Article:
top of page

Putting Theory into Practice

You think it's nerve wracking as a new associate? No taking away from the fact it is, it continues when you become a Group Tutor too!

There's a first time for everything, and no matter how prepared you think you are there's always butterflies!

This is a new Tutors review of her 'first time'!


Having been allocated an associate, swapping phone numbers and arranging a suitable day and venue and watching the weather like mad (who likes to concentrate with rain dripping down the back of their neck?) finally the time had arrived for me to do what I had wanted to do - share my knowledge and enthusiasm with someone else!


In the preceding days I kept looking at my Roadcraft book and tried to think of a teaching plan, something that I am familiar with formulating when at work, but it all sounded too formal and constrained. So I decided that this first session would focus on developing a rapport with my associate and finding out what he was looking for when he joined the group and then to follow him and do an overall assessment looking for any major safety items to address.


We met and chatted about his bike and its history. I was trying very hard not to waffle on too much – something that I am guilty of and not just when I am nervous. I read through what Chris had written on his initial assessment and overall it was not too dreadful. We decided on a venue for a brew and I let my associate choose the route, my theory being he would be more relaxed on familiar roads and easier for me to pick up any glaring issues.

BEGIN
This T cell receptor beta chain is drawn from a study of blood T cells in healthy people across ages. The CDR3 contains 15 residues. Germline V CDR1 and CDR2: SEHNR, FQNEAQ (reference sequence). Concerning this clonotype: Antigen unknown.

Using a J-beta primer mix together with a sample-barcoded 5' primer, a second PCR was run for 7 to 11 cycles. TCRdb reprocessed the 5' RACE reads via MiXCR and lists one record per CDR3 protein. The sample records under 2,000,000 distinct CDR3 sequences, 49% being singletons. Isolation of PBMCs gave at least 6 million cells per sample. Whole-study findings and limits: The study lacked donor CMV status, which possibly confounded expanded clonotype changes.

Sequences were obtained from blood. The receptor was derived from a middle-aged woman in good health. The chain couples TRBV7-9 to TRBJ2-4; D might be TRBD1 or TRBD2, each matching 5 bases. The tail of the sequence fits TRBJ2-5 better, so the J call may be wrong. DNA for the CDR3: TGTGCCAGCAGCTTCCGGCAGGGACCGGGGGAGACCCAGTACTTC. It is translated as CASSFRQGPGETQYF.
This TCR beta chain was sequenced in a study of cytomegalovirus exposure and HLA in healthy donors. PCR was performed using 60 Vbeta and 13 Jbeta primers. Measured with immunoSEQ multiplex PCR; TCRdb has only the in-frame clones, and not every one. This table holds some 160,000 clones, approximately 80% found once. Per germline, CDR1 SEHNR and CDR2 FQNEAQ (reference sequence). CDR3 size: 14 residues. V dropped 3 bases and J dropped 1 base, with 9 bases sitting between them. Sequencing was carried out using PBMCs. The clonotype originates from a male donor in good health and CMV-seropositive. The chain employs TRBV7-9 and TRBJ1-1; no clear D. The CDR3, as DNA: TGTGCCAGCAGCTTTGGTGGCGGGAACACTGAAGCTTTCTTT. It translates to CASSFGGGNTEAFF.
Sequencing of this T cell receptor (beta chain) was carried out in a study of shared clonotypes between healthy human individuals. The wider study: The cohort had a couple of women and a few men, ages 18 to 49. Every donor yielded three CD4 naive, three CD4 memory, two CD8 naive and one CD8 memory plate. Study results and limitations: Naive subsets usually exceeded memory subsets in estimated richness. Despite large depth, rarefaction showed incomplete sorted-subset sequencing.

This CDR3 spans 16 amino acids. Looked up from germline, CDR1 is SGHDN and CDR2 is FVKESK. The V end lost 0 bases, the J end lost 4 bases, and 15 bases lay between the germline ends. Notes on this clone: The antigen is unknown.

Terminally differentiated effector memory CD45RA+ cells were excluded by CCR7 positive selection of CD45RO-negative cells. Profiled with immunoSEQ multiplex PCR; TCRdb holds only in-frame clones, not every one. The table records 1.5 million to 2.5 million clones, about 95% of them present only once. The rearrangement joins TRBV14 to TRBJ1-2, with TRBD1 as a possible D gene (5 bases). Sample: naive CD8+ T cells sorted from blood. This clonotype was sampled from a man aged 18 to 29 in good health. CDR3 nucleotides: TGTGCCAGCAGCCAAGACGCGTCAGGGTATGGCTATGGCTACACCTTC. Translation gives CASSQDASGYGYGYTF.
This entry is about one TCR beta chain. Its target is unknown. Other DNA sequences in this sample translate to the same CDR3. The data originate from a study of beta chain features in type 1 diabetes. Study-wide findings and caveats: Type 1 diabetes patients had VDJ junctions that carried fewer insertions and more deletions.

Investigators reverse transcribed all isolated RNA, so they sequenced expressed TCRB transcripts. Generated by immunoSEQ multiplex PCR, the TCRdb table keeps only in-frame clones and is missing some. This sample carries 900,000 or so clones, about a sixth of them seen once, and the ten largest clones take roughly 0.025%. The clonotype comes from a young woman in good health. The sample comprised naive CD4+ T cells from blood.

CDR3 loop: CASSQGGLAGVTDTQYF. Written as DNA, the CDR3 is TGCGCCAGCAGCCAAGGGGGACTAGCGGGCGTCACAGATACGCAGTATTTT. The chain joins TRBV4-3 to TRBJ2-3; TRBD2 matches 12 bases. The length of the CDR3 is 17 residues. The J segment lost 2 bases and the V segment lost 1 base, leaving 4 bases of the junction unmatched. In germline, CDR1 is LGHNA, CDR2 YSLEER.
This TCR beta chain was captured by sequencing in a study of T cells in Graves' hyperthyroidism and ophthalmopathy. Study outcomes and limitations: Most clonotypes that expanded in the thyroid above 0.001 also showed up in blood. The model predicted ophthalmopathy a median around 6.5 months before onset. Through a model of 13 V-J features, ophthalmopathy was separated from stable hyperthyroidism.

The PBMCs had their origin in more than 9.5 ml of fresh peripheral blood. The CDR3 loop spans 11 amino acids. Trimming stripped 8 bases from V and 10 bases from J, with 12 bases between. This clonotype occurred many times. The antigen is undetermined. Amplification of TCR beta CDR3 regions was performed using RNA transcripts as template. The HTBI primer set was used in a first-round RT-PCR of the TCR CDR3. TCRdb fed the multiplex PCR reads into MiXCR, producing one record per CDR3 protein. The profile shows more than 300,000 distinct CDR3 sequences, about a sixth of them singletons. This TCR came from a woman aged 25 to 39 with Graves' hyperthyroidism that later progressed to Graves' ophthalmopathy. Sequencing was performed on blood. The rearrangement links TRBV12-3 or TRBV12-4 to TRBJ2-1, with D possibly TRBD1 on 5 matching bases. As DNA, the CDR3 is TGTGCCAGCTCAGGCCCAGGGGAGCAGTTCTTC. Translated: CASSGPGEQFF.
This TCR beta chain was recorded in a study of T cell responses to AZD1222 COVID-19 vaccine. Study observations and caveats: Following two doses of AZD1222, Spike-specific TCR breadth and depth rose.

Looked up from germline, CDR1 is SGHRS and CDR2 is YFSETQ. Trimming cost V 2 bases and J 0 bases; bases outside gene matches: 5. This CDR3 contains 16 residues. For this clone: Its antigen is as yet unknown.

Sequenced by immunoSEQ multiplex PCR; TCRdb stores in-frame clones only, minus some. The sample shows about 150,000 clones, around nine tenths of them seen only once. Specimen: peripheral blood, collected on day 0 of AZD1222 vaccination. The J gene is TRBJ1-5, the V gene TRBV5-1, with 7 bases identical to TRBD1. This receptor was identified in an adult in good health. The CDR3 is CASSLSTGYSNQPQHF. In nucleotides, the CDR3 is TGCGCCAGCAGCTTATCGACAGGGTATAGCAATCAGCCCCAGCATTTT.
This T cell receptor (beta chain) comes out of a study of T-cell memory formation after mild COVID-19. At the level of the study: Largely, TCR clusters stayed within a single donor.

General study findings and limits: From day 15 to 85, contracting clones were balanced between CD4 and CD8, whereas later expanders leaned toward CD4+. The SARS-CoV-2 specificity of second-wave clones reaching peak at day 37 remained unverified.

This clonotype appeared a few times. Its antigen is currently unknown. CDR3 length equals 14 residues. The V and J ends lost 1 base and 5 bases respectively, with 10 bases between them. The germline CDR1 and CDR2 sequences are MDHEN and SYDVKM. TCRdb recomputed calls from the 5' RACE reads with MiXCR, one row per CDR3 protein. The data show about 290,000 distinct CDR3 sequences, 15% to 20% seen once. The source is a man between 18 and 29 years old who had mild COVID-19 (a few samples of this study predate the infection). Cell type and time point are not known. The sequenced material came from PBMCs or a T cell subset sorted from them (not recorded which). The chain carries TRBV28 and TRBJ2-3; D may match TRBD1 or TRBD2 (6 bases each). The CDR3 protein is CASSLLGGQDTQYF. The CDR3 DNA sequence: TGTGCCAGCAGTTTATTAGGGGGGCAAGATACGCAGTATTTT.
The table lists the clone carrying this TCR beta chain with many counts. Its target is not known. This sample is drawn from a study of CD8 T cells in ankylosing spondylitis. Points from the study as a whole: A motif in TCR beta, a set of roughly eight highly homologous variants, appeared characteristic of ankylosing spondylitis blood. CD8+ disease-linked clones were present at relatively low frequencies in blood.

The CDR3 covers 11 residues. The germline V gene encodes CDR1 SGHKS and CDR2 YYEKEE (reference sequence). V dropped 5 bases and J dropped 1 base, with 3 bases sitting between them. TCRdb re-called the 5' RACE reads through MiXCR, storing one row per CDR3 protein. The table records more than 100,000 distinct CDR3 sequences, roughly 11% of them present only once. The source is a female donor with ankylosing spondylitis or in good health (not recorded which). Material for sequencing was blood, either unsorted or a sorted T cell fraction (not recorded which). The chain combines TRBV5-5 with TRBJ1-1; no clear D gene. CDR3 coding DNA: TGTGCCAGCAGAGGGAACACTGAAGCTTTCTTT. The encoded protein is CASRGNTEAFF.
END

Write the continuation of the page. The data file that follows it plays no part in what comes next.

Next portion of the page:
After a few moments of mechanical unpredictability with his bike we were off towards Fimber.


Not far into the ride I identified an issue with observation and reactions to potential hazards.


On reaching the roundabout at Fimber, after a couple of safe overtakes and knowing where we were heading I made another mental note to discuss the use of indicators only to be surprised when we headed straight on!


Serves me right for presuming I told mysel